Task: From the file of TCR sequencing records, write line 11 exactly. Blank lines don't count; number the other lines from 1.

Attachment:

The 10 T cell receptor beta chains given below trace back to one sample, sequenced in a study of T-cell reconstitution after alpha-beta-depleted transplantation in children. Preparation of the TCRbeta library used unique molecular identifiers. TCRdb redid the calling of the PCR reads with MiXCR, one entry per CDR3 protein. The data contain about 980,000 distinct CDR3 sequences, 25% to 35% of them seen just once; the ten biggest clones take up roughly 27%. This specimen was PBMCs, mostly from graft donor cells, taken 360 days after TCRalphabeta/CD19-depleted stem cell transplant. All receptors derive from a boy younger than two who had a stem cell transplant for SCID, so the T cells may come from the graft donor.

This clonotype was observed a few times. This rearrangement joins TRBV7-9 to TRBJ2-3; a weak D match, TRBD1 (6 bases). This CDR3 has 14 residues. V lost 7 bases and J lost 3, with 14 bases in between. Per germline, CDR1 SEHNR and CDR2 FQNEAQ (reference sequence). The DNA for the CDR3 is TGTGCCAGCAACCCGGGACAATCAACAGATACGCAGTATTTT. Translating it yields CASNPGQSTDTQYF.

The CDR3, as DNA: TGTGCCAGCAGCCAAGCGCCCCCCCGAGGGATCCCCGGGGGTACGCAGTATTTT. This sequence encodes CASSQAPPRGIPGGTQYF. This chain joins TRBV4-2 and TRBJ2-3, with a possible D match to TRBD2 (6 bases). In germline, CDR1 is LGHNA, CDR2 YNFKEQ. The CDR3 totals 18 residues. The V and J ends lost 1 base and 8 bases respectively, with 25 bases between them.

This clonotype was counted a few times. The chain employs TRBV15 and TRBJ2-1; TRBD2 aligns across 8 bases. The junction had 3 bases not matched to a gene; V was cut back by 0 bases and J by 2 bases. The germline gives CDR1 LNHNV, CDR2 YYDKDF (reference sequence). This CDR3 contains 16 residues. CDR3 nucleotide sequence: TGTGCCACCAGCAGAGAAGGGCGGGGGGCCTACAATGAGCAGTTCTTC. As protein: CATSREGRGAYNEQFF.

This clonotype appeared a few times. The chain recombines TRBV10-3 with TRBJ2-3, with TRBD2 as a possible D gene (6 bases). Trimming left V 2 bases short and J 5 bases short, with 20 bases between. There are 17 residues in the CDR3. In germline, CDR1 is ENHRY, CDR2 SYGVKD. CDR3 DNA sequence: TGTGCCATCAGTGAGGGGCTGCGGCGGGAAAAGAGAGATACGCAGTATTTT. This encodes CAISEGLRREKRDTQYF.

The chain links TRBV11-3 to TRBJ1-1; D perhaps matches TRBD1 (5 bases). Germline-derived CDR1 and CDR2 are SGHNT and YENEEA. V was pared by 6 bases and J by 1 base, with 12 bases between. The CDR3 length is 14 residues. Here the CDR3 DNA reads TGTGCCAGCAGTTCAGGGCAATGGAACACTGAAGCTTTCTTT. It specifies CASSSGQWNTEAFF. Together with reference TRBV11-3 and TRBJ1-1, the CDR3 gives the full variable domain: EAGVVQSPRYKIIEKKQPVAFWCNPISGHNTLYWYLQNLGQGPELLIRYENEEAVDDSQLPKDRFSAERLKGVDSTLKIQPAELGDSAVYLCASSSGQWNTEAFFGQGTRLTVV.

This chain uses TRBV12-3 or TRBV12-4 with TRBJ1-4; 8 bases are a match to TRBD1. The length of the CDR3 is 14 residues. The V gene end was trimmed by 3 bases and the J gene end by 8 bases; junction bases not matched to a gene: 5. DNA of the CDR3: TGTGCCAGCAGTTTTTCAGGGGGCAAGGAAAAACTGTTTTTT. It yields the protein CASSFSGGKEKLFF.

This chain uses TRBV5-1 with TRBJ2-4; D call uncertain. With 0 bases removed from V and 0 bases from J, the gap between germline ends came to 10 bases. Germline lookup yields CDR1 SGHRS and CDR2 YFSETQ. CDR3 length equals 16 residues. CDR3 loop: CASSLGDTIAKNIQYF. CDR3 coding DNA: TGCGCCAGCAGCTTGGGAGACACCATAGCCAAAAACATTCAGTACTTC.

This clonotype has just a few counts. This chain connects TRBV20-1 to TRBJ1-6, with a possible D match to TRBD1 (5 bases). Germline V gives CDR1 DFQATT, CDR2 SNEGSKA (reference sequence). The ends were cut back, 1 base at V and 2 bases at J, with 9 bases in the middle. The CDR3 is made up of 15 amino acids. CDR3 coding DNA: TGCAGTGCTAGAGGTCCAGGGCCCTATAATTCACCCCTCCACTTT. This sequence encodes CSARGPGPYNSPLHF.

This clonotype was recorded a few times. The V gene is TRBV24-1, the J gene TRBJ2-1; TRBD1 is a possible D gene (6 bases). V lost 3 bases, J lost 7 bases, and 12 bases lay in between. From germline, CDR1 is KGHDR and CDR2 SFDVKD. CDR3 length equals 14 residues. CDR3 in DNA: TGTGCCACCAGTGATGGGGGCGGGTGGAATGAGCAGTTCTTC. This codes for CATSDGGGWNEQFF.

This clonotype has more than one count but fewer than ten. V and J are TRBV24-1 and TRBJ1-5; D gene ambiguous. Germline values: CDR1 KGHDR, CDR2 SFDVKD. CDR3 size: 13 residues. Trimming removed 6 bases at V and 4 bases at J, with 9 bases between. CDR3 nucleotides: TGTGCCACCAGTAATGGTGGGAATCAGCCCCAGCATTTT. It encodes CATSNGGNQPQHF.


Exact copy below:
This clonotype has more than one count but fewer than ten. V and J are TRBV24-1 and TRBJ1-5; D gene ambiguous. Germline values: CDR1 KGHDR, CDR2 SFDVKD. CDR3 size: 13 residues. Trimming removed 6 bases at V and 4 bases at J, with 9 bases between. CDR3 nucleotides: TGTGCCACCAGTAATGGTGGGAATCAGCCCCAGCATTTT. It encodes CATSNGGNQPQHF.